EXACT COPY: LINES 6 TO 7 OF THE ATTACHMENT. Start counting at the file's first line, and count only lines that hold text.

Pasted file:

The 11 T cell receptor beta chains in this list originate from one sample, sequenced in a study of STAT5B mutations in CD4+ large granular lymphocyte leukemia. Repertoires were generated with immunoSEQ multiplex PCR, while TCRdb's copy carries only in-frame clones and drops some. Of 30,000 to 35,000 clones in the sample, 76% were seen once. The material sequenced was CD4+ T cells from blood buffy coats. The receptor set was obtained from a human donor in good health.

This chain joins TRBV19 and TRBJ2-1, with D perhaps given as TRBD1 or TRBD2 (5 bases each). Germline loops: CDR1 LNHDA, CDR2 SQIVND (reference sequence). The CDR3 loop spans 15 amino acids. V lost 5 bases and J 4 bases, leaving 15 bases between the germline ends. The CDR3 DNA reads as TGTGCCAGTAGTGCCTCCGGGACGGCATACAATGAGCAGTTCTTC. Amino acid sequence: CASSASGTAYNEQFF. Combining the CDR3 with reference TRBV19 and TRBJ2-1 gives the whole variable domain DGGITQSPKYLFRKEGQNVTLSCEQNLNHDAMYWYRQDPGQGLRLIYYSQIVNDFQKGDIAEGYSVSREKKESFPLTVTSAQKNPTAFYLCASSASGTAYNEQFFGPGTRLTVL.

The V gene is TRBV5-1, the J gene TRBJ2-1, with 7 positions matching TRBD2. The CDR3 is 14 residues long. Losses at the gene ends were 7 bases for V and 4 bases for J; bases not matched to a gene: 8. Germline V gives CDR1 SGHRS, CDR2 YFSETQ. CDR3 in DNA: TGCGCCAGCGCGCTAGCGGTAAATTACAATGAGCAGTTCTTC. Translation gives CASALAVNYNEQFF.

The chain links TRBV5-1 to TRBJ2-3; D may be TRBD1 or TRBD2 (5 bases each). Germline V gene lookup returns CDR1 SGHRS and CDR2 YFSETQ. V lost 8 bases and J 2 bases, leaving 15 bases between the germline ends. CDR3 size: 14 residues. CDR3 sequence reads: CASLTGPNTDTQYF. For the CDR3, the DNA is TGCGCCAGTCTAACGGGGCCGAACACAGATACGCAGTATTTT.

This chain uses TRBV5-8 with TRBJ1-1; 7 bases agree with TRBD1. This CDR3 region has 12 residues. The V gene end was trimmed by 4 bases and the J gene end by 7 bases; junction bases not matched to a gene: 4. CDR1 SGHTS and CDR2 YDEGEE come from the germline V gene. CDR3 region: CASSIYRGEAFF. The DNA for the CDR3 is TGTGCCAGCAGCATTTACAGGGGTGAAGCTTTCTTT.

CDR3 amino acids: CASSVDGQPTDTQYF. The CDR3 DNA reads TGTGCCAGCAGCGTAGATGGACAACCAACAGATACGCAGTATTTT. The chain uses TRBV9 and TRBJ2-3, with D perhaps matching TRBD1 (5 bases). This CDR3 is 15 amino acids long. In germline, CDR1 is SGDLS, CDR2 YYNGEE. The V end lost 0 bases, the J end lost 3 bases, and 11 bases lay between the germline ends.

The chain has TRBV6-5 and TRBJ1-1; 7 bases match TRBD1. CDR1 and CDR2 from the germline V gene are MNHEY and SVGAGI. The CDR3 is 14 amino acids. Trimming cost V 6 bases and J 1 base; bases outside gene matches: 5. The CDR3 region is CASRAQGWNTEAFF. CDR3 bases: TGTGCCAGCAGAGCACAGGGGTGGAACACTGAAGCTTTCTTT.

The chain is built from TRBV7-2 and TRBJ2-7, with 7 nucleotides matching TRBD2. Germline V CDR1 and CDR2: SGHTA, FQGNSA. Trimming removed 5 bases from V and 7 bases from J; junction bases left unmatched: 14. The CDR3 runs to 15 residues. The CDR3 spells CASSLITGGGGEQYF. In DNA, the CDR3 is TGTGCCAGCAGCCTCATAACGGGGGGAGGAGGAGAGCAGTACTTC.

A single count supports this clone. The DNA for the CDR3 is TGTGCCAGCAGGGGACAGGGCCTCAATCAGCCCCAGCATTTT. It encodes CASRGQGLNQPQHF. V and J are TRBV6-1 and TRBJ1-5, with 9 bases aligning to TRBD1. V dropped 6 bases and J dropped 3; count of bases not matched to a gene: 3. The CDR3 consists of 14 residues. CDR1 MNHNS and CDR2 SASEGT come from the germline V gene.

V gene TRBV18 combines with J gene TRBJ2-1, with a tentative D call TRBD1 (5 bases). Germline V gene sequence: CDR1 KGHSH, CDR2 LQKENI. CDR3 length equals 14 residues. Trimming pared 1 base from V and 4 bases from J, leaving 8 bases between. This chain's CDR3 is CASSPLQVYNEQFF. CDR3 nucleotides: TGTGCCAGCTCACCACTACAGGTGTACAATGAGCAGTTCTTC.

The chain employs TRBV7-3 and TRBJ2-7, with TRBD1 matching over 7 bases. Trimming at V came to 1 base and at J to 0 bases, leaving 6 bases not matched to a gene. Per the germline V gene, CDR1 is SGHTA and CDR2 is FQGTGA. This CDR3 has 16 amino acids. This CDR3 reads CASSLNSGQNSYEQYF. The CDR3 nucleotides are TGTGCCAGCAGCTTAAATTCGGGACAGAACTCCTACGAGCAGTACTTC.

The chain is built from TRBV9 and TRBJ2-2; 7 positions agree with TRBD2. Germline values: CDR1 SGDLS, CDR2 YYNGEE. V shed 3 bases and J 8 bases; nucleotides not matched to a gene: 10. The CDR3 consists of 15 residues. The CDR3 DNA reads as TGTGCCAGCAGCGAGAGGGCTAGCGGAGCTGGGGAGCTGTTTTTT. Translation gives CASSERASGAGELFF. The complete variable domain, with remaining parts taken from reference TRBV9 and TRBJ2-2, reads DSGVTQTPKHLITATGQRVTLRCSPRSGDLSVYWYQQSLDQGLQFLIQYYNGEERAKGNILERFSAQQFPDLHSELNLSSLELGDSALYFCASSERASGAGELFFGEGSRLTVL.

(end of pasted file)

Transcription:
CDR3 amino acids: CASSVDGQPTDTQYF. The CDR3 DNA reads TGTGCCAGCAGCGTAGATGGACAACCAACAGATACGCAGTATTTT. The chain uses TRBV9 and TRBJ2-3, with D perhaps matching TRBD1 (5 bases). This CDR3 is 15 amino acids long. In germline, CDR1 is SGDLS, CDR2 YYNGEE. The V end lost 0 bases, the J end lost 3 bases, and 11 bases lay between the germline ends.

The chain has TRBV6-5 and TRBJ1-1; 7 bases match TRBD1. CDR1 and CDR2 from the germline V gene are MNHEY and SVGAGI. The CDR3 is 14 amino acids. Trimming cost V 6 bases and J 1 base; bases outside gene matches: 5. The CDR3 region is CASRAQGWNTEAFF. CDR3 bases: TGTGCCAGCAGAGCACAGGGGTGGAACACTGAAGCTTTCTTT.